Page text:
With regard to management areas for National Trails, H.R. Rep. No 90-1631 on the National Trails System Act states:

The rights-of-way for the trails will be of sufficient width to protect natural, scenic, cultural, and historic features along the trails and to provide needed public use facilities. The rights-of-way will be located to avoid established uses that are incompatible with the protection of a trail in its natural condition and its use for outdoor recreation.

1968 U.S. Code Cong.& Admin. News 3855, 3863-3864, 3867.

Further, Executive Order (E.O.) 13195 states:

Federal agencies will * * * protect, connect, promote, and assist trails of all types * * *. This will be accomplished by * * * protecting the trail corridors associated with National Scenic Trails * * * to the degree necessary to ensure that the values for which [the] trail was established remain intact.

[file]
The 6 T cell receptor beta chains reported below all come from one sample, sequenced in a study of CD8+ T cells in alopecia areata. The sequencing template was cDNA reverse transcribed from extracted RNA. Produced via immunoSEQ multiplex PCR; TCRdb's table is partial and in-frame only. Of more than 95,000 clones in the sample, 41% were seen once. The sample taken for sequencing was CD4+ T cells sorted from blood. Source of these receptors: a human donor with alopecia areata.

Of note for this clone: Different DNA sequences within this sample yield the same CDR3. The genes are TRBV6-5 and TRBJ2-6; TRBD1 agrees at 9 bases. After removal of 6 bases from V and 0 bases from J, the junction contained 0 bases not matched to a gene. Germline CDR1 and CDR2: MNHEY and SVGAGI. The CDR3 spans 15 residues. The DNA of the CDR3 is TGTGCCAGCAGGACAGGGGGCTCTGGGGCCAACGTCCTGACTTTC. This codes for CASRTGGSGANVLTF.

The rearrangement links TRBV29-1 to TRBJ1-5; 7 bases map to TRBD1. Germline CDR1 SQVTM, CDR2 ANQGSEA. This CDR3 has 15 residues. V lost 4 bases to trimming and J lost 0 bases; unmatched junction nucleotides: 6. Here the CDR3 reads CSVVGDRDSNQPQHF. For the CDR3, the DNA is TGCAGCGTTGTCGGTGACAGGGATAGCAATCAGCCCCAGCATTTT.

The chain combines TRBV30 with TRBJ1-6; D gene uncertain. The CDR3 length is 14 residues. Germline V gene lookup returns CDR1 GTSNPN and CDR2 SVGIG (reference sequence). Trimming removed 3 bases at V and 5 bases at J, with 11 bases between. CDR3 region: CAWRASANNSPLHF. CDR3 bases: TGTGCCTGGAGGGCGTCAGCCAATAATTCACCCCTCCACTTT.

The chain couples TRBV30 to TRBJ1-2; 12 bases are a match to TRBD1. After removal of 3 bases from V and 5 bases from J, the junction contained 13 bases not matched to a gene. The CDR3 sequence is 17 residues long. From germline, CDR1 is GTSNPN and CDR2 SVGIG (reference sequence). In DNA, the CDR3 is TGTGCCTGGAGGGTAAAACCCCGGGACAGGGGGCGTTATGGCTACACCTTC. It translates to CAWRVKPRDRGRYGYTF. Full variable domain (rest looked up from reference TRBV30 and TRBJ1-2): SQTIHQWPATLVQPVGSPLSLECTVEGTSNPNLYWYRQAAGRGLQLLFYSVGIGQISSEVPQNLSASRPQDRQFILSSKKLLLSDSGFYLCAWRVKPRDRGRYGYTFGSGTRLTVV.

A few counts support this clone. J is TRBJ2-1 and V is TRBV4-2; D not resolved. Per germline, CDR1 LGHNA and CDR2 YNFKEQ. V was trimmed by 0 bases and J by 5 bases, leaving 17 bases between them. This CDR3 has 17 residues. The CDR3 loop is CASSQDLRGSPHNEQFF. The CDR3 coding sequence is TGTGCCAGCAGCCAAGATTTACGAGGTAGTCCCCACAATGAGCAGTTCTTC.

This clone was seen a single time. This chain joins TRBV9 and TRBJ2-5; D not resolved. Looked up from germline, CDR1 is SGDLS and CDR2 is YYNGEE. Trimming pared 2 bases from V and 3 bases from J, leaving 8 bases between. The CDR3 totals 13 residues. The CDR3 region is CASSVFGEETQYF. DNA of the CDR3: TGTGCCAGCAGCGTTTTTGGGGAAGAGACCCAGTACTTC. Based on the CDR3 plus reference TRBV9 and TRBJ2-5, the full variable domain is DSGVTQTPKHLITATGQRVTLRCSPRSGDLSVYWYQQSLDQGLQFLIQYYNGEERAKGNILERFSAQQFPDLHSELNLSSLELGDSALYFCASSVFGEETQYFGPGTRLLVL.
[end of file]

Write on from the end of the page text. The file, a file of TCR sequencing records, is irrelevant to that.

To give local managers discretion to address site-specific conditions, the final directives do not prescribe minimum widths for the CDNST corridor. Rather, consistent with the legislative history for the National Trails System Act and E.O. 13195, FSM 2353.44b, para. 1a, in the final directives states that the land management plan for administrative units through which the CDNST traverses must, except where the CDNST is located in a wilderness area and is governed by wilderness management prescriptions, establish a management area for the CDNST that is broad enough to protect natural, scenic, historic, and cultural features (FSH 1909.12). FSM 2353.44b, para. 2b, in the final directives contains the same requirement for CDNST unit plans, provided that this requirement is not already met in the applicable land management plan or wilderness management prescriptions.